Despite Pollitt’s revisionist history, notable Black leaders of the past warned that abortion and birth control would be used as a tool of Black genocide.
Pollitt lashed out at modern-day Black pro-life leaders who have claimed, “The most dangerous place for an African American is in the womb.” Yet abortion statistics reveal abortion’s devastating and disproportionate impact upon the Black community. In 2016, while Black Americans made up just 12% of the U.S. population, they accounted for 38% of reported abortions.
Estimated Black abortions outnumbered the top nine leading causes of death for Black Americans combined, and were 24 times greater than homicides committed on Black Americans that same year. Recent research revealed that Black women who aborted their first pregnancies were more likely than other races to have subsequent abortions.
Claim: Sanger wasn’t bad because all these other people were eugenicists, too
Pollitt attempts to excuse Sanger’s legacy by pointing out other notables involved in eugenics such as George Bernard Shaw, Havelock Ellis, John Maynard Keynes, Winston Churchill, as well as Gunnar and Alva Myrdal. Yet Pollitt failed to connect any of them to Planned Parenthood.
The closest link among them all was Havelock Ellis, a friend and rumored lover of Sanger’s who once reviewed “The Rising Tide of Color,” a blatantly racist book authored by Sanger’s board member Lothrop Stoddard. Sanger published Ellis’ review of the book in the October 1920 edition of her Birth Control Review. Ellis wrote, “Dr. Stoddard possesses, however, all the temperamental optimism and self-confidence of the white Nordic man whose champion he remains throughout…. Since by the prejudice of color, we must mostly be on his side in this matter, we may profitably meditate on the reasonable considerations he brings forward….”
Gunnar Myrdal authored the 1500-page book, “An American Dilemma: the Negro Problem and Modern Democracy,” paid for by the eugenics-based Carnegie Corporation. According to the documentary film Maafa21, Gunnar and his wife Alva were closely linked to a Swedish eugenics program that forcibly sterilized 66,000 people. Alva was published in Margaret Sanger’s Birth Control Review and was later honored by Planned Parenthood. Prior to Gunnar’s book, Alva attended an American Birth Control League Convention.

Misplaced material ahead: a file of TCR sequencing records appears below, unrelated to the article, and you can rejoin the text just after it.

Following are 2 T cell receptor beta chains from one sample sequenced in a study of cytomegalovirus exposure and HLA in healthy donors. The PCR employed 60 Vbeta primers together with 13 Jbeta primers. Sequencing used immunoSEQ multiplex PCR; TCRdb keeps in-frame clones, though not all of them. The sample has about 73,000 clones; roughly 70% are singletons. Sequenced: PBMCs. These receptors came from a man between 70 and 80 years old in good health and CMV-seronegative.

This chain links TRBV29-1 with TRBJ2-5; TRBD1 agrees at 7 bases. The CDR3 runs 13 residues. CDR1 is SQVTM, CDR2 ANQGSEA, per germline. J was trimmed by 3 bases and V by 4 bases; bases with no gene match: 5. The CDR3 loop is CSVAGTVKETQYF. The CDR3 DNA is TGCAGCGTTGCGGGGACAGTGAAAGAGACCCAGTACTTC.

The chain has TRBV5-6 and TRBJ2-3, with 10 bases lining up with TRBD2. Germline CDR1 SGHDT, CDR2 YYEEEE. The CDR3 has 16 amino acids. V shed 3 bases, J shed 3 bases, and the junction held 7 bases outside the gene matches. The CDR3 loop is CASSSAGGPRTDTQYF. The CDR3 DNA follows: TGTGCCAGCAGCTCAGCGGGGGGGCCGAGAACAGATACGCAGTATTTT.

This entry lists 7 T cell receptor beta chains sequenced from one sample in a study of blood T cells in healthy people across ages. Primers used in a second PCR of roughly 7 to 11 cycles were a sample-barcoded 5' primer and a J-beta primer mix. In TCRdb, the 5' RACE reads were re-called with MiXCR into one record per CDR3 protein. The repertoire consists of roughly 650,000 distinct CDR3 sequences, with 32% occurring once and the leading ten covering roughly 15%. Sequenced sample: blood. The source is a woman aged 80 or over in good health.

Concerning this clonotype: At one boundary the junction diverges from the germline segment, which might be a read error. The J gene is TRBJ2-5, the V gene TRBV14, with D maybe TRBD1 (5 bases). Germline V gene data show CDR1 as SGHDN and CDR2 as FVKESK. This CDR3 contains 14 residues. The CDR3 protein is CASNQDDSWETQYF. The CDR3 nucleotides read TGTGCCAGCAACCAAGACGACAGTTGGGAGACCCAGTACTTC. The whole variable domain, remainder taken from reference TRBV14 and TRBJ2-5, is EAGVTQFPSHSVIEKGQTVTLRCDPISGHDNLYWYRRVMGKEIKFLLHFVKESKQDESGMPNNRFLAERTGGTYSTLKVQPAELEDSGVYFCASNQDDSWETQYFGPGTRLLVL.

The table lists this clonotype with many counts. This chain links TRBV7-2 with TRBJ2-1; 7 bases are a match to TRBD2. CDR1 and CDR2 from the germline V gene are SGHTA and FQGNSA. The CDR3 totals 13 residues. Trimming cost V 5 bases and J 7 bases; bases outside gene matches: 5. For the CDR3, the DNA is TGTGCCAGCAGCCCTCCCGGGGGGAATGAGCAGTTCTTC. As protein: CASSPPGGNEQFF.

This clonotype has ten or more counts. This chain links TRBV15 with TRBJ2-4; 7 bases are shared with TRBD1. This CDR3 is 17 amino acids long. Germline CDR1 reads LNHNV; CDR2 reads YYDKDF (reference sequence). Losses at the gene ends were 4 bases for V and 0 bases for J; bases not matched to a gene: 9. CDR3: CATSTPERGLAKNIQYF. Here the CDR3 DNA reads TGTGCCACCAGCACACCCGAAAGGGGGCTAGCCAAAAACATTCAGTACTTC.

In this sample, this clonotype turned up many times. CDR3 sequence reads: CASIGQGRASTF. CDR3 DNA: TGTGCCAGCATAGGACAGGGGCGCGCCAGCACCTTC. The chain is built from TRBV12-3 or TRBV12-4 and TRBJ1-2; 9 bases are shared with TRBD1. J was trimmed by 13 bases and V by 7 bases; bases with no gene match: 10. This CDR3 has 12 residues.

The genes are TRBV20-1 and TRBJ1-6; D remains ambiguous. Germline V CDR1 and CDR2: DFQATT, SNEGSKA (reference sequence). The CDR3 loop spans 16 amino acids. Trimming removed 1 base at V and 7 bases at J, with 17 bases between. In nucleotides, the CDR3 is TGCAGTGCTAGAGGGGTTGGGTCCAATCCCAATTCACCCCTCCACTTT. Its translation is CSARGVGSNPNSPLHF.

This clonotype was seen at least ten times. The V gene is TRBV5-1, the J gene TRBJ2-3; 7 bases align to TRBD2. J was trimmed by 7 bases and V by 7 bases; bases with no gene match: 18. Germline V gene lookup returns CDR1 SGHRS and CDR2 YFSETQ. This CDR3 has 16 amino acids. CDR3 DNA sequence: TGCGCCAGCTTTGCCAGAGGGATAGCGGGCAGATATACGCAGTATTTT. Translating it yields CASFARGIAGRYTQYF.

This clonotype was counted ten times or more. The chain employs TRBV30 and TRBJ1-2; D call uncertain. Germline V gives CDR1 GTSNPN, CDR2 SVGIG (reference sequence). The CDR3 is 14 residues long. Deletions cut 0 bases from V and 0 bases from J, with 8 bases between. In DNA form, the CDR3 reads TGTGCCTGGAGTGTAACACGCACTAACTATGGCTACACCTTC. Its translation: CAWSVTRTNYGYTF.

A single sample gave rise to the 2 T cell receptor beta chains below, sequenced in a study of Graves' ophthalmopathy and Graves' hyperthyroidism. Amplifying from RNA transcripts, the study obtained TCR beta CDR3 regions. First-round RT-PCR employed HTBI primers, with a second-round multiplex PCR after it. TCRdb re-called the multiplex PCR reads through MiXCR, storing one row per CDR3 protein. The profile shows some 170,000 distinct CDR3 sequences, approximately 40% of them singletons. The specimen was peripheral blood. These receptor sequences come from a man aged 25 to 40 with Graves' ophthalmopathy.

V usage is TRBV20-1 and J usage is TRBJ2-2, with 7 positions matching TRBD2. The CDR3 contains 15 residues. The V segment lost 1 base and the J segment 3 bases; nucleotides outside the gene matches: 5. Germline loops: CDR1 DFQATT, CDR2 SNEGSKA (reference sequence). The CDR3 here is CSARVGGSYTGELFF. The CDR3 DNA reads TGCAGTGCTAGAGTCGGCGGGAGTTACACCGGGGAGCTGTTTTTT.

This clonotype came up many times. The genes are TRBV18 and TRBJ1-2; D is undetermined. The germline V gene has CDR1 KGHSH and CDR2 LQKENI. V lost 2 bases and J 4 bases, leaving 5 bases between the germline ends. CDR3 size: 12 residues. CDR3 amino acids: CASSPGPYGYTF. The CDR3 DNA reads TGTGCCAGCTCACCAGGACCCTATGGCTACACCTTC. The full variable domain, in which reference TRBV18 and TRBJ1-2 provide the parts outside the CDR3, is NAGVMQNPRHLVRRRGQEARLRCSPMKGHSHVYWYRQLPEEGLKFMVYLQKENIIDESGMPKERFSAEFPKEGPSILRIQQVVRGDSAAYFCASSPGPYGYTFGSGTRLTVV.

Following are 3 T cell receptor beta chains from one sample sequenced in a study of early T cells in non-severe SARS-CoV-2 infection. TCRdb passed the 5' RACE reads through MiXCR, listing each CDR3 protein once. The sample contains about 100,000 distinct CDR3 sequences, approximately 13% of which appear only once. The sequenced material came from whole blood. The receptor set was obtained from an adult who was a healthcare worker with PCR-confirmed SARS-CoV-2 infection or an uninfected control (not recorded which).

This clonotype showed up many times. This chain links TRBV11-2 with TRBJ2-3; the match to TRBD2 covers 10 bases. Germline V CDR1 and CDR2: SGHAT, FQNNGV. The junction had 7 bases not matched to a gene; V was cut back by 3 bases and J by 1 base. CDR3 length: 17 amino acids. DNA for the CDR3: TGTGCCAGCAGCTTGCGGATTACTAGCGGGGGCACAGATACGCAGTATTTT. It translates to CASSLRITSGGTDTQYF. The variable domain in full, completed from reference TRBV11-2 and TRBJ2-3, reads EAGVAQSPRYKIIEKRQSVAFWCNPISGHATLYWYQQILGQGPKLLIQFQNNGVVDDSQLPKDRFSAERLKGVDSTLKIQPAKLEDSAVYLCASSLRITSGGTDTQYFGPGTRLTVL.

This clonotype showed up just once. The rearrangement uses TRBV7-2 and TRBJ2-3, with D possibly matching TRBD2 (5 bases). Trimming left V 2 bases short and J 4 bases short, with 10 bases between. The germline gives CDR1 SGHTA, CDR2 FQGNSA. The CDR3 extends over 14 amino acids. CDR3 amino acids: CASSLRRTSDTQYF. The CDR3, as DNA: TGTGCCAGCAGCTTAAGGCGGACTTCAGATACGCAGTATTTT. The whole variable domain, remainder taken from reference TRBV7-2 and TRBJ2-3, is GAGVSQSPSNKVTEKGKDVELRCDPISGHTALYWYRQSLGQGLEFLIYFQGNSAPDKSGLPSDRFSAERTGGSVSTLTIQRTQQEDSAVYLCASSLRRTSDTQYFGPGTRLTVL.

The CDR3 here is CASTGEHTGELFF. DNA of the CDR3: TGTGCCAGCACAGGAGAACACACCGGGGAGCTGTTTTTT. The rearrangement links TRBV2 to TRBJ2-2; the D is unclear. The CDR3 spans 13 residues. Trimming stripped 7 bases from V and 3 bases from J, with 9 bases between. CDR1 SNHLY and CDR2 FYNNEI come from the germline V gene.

Myrdal believed that birth limitation within the Black community was necessary. He wrote, “… if the Negro is to be eliminated, he must be eliminated slowly so as not to hurt any living individual Negroes.” The solution for Myrdal was that “… birth control facilities could be extended relatively more to Negroes than to whites, since Negroes are more concentrated in the lower income and education classes….” (emphasis added)
Based on Myrdal’s comment, Pollitt’s claim that Sanger wasn’t “anti-Black” but instead just “anti-poor” seems naïve at best.
Pollitt was not joking when she claimed she was taking the attack on Sanger personally, asking, “What am I supposed to do now with the two Planned Parenthood Maggie Awards I’ve won for articles on reproductive rights?”
Pollitt wrote affectionately of Sanger, “She was a whirlwind of energy who changed our understanding of womanhood, sex, and marriage so fundamentally, we can barely picture what life was like before her.”
Well, we certainly know what life has been like since Sanger.
Pollitt’s closing statement in The Nation is written as if it originated from a person incapable of accepting the fact that while she was clinging to her Planned Parenthood awards, the dark racism of the abortion organization eluded her completely: “There are so many ways of forgetting where we have been. Planned Parenthood has just made doing so a little easier.”